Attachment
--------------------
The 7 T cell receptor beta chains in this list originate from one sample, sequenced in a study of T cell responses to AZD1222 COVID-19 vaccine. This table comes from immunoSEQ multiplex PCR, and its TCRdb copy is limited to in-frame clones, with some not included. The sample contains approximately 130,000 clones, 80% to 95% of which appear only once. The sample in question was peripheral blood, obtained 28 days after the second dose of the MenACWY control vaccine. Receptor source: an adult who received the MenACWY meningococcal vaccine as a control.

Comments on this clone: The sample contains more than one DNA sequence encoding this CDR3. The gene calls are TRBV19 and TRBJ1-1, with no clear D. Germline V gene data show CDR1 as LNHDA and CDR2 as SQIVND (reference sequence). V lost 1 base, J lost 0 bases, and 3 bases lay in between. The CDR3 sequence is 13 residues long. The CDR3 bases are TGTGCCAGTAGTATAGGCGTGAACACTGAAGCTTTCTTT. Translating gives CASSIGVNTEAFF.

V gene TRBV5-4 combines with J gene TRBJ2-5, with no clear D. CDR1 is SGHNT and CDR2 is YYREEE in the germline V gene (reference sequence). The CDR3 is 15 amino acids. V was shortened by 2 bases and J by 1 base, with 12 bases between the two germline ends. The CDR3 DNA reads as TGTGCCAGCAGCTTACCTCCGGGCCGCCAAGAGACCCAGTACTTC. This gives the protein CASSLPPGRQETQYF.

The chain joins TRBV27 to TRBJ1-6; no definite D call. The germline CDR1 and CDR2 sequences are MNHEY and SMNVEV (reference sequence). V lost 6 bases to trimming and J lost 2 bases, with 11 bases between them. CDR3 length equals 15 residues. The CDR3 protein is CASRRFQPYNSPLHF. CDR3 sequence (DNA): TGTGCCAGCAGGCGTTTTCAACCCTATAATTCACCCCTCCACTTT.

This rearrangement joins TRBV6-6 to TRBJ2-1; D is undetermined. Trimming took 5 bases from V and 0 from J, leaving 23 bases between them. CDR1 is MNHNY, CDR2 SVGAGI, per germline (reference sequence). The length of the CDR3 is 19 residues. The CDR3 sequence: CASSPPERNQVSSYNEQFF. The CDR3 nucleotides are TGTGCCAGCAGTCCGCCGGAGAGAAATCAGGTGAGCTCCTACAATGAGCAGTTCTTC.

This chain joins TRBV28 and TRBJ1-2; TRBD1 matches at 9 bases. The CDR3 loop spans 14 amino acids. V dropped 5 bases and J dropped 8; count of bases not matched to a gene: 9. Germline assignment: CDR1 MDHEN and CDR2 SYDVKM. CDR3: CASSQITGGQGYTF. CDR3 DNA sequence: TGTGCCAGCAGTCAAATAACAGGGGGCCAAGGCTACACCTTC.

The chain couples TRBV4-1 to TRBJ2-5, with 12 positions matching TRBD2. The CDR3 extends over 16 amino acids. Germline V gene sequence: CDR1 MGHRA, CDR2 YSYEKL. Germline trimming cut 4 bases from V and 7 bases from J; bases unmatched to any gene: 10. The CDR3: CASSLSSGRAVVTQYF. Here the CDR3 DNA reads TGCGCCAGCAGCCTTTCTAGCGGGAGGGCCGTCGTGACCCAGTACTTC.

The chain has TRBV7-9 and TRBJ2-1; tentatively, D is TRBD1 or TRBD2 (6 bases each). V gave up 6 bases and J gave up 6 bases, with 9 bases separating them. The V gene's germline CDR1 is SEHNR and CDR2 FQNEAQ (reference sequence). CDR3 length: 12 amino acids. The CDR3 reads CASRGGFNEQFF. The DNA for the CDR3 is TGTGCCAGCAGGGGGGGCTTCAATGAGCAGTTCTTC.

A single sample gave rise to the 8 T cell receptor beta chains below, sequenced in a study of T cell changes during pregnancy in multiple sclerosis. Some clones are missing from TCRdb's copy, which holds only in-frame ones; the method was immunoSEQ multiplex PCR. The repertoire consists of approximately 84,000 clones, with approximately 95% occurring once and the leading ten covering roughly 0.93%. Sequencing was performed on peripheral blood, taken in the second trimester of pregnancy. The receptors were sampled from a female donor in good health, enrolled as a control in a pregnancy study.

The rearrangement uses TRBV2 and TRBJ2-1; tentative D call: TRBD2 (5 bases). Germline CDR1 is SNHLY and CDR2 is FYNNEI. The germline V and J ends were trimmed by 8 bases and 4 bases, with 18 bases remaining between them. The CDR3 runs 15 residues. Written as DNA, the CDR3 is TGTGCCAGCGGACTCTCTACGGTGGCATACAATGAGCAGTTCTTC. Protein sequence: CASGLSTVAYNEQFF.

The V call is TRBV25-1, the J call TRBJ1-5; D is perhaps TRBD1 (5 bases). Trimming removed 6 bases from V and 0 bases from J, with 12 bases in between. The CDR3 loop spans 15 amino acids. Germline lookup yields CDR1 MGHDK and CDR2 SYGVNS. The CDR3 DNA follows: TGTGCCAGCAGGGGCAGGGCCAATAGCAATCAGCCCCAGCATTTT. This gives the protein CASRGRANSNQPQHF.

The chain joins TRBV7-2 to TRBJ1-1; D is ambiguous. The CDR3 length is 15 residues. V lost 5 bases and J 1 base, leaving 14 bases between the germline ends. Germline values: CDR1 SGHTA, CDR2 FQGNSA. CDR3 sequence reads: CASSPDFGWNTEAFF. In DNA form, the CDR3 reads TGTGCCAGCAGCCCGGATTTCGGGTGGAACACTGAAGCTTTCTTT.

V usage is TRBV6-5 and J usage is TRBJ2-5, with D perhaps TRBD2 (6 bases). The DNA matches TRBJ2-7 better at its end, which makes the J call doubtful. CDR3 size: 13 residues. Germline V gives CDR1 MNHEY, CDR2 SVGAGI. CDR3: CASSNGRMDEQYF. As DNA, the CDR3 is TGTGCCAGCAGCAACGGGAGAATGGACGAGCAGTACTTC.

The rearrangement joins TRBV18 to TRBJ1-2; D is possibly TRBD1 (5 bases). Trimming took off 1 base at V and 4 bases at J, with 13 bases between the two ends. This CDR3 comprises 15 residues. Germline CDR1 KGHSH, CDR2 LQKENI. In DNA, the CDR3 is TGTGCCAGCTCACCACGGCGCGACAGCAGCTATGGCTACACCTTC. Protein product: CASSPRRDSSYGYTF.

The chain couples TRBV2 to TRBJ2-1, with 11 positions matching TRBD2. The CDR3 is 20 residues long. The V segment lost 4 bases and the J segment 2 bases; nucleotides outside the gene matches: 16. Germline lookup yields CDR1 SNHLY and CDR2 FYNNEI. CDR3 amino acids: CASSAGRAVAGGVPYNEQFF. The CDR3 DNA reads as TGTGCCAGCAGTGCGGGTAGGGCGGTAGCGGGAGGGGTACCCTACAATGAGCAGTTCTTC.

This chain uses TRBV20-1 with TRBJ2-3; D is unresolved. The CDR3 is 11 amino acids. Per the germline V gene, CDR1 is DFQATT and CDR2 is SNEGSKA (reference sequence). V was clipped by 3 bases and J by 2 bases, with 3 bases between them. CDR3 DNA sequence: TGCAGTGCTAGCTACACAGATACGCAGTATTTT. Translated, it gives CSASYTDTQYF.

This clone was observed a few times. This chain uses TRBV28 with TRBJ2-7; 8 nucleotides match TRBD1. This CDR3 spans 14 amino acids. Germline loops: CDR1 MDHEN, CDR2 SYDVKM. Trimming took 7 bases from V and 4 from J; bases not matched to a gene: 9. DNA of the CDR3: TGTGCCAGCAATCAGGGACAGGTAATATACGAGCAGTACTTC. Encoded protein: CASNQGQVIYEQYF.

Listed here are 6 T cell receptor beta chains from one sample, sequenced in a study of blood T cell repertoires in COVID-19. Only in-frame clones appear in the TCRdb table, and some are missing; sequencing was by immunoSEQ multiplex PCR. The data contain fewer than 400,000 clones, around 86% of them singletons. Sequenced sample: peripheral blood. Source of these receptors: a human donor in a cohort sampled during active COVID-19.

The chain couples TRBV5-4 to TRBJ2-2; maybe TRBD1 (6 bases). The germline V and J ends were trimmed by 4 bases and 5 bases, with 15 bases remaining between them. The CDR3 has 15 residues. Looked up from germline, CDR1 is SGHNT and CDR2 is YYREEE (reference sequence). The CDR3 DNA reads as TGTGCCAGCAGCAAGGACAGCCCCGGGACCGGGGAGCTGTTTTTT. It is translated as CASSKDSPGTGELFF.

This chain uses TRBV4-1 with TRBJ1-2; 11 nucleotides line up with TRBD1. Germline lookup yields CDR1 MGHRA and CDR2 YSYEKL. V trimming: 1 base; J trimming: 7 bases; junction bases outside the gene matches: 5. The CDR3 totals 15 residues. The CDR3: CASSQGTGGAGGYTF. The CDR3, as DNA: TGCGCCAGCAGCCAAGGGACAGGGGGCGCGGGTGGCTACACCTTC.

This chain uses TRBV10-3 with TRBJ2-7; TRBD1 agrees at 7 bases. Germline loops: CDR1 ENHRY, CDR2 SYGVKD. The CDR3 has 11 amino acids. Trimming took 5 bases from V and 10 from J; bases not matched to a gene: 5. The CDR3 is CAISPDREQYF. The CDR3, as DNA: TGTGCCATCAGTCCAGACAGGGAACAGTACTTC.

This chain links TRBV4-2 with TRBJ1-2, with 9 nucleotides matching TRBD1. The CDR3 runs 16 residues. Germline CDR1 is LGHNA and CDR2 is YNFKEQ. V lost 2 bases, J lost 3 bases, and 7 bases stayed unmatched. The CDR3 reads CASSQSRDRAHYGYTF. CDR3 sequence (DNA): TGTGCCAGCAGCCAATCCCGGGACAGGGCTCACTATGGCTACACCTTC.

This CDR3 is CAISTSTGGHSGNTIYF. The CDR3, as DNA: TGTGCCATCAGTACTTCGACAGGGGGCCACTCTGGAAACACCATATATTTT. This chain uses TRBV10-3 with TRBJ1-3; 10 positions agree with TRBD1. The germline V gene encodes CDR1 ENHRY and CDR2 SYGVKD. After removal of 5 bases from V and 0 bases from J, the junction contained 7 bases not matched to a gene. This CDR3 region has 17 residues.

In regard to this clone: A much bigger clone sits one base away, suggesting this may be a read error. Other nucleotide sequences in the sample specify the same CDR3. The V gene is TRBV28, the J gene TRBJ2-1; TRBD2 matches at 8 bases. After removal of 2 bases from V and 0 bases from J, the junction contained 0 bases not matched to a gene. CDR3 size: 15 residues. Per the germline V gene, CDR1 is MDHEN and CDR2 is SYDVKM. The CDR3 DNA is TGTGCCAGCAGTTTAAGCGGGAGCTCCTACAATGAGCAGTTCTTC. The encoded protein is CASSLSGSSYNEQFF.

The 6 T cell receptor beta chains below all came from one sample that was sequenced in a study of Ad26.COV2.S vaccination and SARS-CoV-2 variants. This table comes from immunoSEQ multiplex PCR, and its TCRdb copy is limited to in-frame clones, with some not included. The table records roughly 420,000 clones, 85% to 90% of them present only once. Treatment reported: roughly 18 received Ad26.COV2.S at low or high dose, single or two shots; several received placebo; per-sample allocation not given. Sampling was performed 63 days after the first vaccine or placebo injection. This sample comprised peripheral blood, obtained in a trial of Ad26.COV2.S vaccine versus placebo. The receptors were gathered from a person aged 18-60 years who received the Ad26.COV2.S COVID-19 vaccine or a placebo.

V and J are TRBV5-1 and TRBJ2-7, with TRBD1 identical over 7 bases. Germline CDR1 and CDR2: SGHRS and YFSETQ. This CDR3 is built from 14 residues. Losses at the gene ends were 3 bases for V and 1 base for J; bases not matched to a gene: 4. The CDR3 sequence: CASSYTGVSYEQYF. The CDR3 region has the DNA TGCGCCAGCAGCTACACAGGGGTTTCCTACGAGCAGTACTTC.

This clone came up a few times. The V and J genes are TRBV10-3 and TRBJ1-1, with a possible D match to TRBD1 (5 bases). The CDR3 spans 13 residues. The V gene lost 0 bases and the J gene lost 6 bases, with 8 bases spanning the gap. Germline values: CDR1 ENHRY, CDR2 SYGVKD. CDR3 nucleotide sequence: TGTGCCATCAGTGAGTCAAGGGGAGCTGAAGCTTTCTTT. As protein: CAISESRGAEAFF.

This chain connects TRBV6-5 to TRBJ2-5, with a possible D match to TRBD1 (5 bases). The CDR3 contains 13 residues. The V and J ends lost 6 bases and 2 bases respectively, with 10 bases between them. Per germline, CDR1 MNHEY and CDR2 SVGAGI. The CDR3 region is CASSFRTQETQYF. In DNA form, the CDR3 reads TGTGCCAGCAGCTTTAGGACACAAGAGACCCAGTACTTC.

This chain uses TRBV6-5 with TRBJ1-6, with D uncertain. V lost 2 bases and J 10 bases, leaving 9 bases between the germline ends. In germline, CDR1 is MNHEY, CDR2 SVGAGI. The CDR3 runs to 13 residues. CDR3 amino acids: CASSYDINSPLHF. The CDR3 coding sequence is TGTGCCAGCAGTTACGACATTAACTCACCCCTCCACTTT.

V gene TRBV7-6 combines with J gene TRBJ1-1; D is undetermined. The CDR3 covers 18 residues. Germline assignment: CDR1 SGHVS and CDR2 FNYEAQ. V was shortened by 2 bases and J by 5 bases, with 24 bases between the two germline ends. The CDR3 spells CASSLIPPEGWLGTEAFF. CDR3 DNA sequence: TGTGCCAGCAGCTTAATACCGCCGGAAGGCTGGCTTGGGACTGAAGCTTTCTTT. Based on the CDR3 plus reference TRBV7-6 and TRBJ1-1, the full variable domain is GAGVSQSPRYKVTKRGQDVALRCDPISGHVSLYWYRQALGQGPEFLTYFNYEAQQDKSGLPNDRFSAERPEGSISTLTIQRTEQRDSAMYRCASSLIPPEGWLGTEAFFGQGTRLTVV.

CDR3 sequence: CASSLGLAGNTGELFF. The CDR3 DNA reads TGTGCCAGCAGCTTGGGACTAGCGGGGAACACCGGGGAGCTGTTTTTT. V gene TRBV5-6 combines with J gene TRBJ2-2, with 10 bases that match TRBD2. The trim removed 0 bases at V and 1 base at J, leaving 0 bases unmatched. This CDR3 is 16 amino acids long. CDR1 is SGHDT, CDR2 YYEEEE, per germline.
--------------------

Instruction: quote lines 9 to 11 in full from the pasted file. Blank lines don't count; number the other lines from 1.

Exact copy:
A single sample gave rise to the 8 T cell receptor beta chains below, sequenced in a study of T cell changes during pregnancy in multiple sclerosis. Some clones are missing from TCRdb's copy, which holds only in-frame ones; the method was immunoSEQ multiplex PCR. The repertoire consists of approximately 84,000 clones, with approximately 95% occurring once and the leading ten covering roughly 0.93%. Sequencing was performed on peripheral blood, taken in the second trimester of pregnancy. The receptors were sampled from a female donor in good health, enrolled as a control in a pregnancy study.

The rearrangement uses TRBV2 and TRBJ2-1; tentative D call: TRBD2 (5 bases). Germline CDR1 is SNHLY and CDR2 is FYNNEI. The germline V and J ends were trimmed by 8 bases and 4 bases, with 18 bases remaining between them. The CDR3 runs 15 residues. Written as DNA, the CDR3 is TGTGCCAGCGGACTCTCTACGGTGGCATACAATGAGCAGTTCTTC. Protein sequence: CASGLSTVAYNEQFF.

The V call is TRBV25-1, the J call TRBJ1-5; D is perhaps TRBD1 (5 bases). Trimming removed 6 bases from V and 0 bases from J, with 12 bases in between. The CDR3 loop spans 15 amino acids. Germline lookup yields CDR1 MGHDK and CDR2 SYGVNS. The CDR3 DNA follows: TGTGCCAGCAGGGGCAGGGCCAATAGCAATCAGCCCCAGCATTTT. This gives the protein CASRGRANSNQPQHF.